The prayer mark was visible on the forehead of one of them and I could see a Colt's pistol on his belt through his shirt. The second man was holding a camera and took pictures of every corner of the house. The security man, who rang the doorbell at beginning, said they had come to arrest my dad.
Then three or four of them went to my father’s room and searched everything in the room. In those moments I sat in the main room and looked at them in astonishment, confusion and worry. I was looking at people whose daily task it was to knock on the doors of activists and intellectuals, storm houses and terrorize unarmed civilians and their families. And I was thinking that they would definitely wake up tomorrow and another house and another family will be exposed to the same scene that we are facing today. Not a day went by in this country where we did not hear of the arrest of an activist, a writer, an intellectual or a student.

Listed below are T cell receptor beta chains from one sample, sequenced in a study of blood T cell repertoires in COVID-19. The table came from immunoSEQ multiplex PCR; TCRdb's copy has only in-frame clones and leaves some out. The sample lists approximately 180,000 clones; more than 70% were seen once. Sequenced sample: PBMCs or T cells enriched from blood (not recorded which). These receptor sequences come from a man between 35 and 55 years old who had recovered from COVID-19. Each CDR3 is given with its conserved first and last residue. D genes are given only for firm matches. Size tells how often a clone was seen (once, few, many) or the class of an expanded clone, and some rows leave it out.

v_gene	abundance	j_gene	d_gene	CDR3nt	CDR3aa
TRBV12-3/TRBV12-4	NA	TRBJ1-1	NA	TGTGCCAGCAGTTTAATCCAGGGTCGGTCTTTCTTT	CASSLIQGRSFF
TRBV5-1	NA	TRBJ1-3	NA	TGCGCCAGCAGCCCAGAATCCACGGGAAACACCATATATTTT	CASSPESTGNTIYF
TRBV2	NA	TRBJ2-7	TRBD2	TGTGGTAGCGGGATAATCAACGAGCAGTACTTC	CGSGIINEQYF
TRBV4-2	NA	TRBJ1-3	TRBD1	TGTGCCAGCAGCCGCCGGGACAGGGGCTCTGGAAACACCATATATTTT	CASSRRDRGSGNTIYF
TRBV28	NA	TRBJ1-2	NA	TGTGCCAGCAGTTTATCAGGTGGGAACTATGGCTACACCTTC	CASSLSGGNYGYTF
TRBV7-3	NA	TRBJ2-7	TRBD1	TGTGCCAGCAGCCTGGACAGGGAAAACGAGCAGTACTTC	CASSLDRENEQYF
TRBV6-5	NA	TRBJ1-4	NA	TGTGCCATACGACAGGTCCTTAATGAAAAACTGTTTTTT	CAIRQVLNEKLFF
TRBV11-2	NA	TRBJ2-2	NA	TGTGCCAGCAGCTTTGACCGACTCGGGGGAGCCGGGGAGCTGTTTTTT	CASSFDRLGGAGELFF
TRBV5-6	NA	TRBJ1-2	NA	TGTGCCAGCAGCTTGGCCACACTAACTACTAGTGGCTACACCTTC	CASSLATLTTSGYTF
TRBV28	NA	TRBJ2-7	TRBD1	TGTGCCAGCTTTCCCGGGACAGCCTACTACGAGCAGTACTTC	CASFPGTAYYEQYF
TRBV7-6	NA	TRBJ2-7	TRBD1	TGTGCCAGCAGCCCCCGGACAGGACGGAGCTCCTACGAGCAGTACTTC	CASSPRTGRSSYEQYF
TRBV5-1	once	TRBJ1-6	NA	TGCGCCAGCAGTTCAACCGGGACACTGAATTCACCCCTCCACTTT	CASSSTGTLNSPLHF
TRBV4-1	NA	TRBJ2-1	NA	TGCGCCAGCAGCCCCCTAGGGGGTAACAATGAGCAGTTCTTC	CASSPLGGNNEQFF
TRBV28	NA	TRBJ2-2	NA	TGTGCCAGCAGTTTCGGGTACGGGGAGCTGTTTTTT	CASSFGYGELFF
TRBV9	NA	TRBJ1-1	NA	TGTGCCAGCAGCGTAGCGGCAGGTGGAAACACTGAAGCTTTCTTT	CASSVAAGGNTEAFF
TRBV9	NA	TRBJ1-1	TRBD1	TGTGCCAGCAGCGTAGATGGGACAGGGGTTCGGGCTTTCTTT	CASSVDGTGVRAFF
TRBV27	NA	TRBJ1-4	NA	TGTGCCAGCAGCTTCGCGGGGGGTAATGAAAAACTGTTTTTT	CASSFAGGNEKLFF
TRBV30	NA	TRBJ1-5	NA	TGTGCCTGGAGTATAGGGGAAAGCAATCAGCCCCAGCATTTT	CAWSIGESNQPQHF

Our house had 3 bedrooms and one of them was searching my room and the another was searching my brother’s room who was studying at a university in Lebanon. They scattered everything in my father's room. They left nothing its place and they took his hard drive with them.
My mother argued with them the whole time and told them not to touch books or the CDs in mine and my brother’s rooms. One of them was searching in my brother's room and he said mockingly to my mother, "Do you have news from him (my brother) in Lebanon? How is he?”. I realized that they were watching our every step and movement and even my brother in Lebanon.